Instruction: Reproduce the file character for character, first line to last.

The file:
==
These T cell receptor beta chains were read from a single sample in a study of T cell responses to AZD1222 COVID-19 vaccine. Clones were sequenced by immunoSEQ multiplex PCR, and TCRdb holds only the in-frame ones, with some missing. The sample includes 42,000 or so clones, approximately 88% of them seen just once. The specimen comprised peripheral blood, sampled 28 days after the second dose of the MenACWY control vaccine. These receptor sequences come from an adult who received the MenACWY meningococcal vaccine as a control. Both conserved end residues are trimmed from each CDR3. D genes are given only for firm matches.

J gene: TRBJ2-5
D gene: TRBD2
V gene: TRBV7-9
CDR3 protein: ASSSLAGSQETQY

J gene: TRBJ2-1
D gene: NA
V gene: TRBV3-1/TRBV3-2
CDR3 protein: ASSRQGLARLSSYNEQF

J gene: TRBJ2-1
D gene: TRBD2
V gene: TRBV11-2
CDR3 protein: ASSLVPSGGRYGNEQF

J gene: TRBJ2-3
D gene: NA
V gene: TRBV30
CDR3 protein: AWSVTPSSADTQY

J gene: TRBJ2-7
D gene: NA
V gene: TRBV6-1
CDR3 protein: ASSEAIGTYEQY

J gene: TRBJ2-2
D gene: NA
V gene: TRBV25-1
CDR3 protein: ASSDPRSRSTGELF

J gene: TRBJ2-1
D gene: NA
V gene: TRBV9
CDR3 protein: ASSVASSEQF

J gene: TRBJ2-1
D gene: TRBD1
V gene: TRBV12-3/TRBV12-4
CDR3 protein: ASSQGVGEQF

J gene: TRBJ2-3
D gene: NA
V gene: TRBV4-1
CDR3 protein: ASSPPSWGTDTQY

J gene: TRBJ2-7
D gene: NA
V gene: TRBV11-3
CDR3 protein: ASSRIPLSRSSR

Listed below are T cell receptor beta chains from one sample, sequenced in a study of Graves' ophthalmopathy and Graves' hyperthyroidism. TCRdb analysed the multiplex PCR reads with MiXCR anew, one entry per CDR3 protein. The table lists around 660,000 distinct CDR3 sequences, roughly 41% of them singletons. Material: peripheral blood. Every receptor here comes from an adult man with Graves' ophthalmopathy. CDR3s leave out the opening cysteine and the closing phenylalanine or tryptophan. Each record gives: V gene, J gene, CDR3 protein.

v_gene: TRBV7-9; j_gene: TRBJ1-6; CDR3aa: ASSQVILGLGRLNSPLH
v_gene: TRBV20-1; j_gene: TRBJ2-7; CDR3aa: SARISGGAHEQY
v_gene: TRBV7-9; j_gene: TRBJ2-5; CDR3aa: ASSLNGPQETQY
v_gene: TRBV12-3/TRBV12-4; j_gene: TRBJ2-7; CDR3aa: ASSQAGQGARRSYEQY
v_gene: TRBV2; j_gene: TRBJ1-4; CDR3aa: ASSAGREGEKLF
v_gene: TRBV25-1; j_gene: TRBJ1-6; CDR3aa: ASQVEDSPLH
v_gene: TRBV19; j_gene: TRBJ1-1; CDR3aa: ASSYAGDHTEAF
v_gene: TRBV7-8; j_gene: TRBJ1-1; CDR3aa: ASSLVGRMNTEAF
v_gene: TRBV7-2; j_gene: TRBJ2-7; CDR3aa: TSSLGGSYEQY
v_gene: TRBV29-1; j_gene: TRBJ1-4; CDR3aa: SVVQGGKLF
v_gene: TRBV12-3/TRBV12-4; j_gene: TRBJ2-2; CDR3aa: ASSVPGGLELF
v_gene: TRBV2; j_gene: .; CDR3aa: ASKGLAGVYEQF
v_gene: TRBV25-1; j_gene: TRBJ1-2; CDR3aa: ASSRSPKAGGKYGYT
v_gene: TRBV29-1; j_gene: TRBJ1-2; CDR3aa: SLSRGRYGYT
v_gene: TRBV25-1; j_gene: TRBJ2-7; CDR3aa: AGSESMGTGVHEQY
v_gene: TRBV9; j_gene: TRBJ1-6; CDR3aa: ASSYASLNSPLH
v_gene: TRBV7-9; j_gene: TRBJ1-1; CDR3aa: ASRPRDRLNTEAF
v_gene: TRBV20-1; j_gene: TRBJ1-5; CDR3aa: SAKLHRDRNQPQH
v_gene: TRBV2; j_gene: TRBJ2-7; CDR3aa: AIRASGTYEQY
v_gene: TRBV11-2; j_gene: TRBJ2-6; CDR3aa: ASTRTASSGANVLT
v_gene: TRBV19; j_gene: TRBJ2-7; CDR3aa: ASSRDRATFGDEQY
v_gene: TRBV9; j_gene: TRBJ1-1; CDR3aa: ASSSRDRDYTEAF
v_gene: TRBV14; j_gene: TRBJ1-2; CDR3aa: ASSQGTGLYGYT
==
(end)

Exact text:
These T cell receptor beta chains were read from a single sample in a study of T cell responses to AZD1222 COVID-19 vaccine. Clones were sequenced by immunoSEQ multiplex PCR, and TCRdb holds only the in-frame ones, with some missing. The sample includes 42,000 or so clones, approximately 88% of them seen just once. The specimen comprised peripheral blood, sampled 28 days after the second dose of the MenACWY control vaccine. These receptor sequences come from an adult who received the MenACWY meningococcal vaccine as a control. Both conserved end residues are trimmed from each CDR3. D genes are given only for firm matches.

J gene: TRBJ2-5
D gene: TRBD2
V gene: TRBV7-9
CDR3 protein: ASSSLAGSQETQY

J gene: TRBJ2-1
D gene: NA
V gene: TRBV3-1/TRBV3-2
CDR3 protein: ASSRQGLARLSSYNEQF

J gene: TRBJ2-1
D gene: TRBD2
V gene: TRBV11-2
CDR3 protein: ASSLVPSGGRYGNEQF

J gene: TRBJ2-3
D gene: NA
V gene: TRBV30
CDR3 protein: AWSVTPSSADTQY

J gene: TRBJ2-7
D gene: NA
V gene: TRBV6-1
CDR3 protein: ASSEAIGTYEQY

J gene: TRBJ2-2
D gene: NA
V gene: TRBV25-1
CDR3 protein: ASSDPRSRSTGELF

J gene: TRBJ2-1
D gene: NA
V gene: TRBV9
CDR3 protein: ASSVASSEQF

J gene: TRBJ2-1
D gene: TRBD1
V gene: TRBV12-3/TRBV12-4
CDR3 protein: ASSQGVGEQF

J gene: TRBJ2-3
D gene: NA
V gene: TRBV4-1
CDR3 protein: ASSPPSWGTDTQY

J gene: TRBJ2-7
D gene: NA
V gene: TRBV11-3
CDR3 protein: ASSRIPLSRSSR

Listed below are T cell receptor beta chains from one sample, sequenced in a study of Graves' ophthalmopathy and Graves' hyperthyroidism. TCRdb analysed the multiplex PCR reads with MiXCR anew, one entry per CDR3 protein. The table lists around 660,000 distinct CDR3 sequences, roughly 41% of them singletons. Material: peripheral blood. Every receptor here comes from an adult man with Graves' ophthalmopathy. CDR3s leave out the opening cysteine and the closing phenylalanine or tryptophan. Each record gives: V gene, J gene, CDR3 protein.

v_gene: TRBV7-9; j_gene: TRBJ1-6; CDR3aa: ASSQVILGLGRLNSPLH
v_gene: TRBV20-1; j_gene: TRBJ2-7; CDR3aa: SARISGGAHEQY
v_gene: TRBV7-9; j_gene: TRBJ2-5; CDR3aa: ASSLNGPQETQY
v_gene: TRBV12-3/TRBV12-4; j_gene: TRBJ2-7; CDR3aa: ASSQAGQGARRSYEQY
v_gene: TRBV2; j_gene: TRBJ1-4; CDR3aa: ASSAGREGEKLF
v_gene: TRBV25-1; j_gene: TRBJ1-6; CDR3aa: ASQVEDSPLH
v_gene: TRBV19; j_gene: TRBJ1-1; CDR3aa: ASSYAGDHTEAF
v_gene: TRBV7-8; j_gene: TRBJ1-1; CDR3aa: ASSLVGRMNTEAF
v_gene: TRBV7-2; j_gene: TRBJ2-7; CDR3aa: TSSLGGSYEQY
v_gene: TRBV29-1; j_gene: TRBJ1-4; CDR3aa: SVVQGGKLF
v_gene: TRBV12-3/TRBV12-4; j_gene: TRBJ2-2; CDR3aa: ASSVPGGLELF
v_gene: TRBV2; j_gene: .; CDR3aa: ASKGLAGVYEQF
v_gene: TRBV25-1; j_gene: TRBJ1-2; CDR3aa: ASSRSPKAGGKYGYT
v_gene: TRBV29-1; j_gene: TRBJ1-2; CDR3aa: SLSRGRYGYT
v_gene: TRBV25-1; j_gene: TRBJ2-7; CDR3aa: AGSESMGTGVHEQY
v_gene: TRBV9; j_gene: TRBJ1-6; CDR3aa: ASSYASLNSPLH
v_gene: TRBV7-9; j_gene: TRBJ1-1; CDR3aa: ASRPRDRLNTEAF
v_gene: TRBV20-1; j_gene: TRBJ1-5; CDR3aa: SAKLHRDRNQPQH
v_gene: TRBV2; j_gene: TRBJ2-7; CDR3aa: AIRASGTYEQY
v_gene: TRBV11-2; j_gene: TRBJ2-6; CDR3aa: ASTRTASSGANVLT
v_gene: TRBV19; j_gene: TRBJ2-7; CDR3aa: ASSRDRATFGDEQY
v_gene: TRBV9; j_gene: TRBJ1-1; CDR3aa: ASSSRDRDYTEAF
v_gene: TRBV14; j_gene: TRBJ1-2; CDR3aa: ASSQGTGLYGYT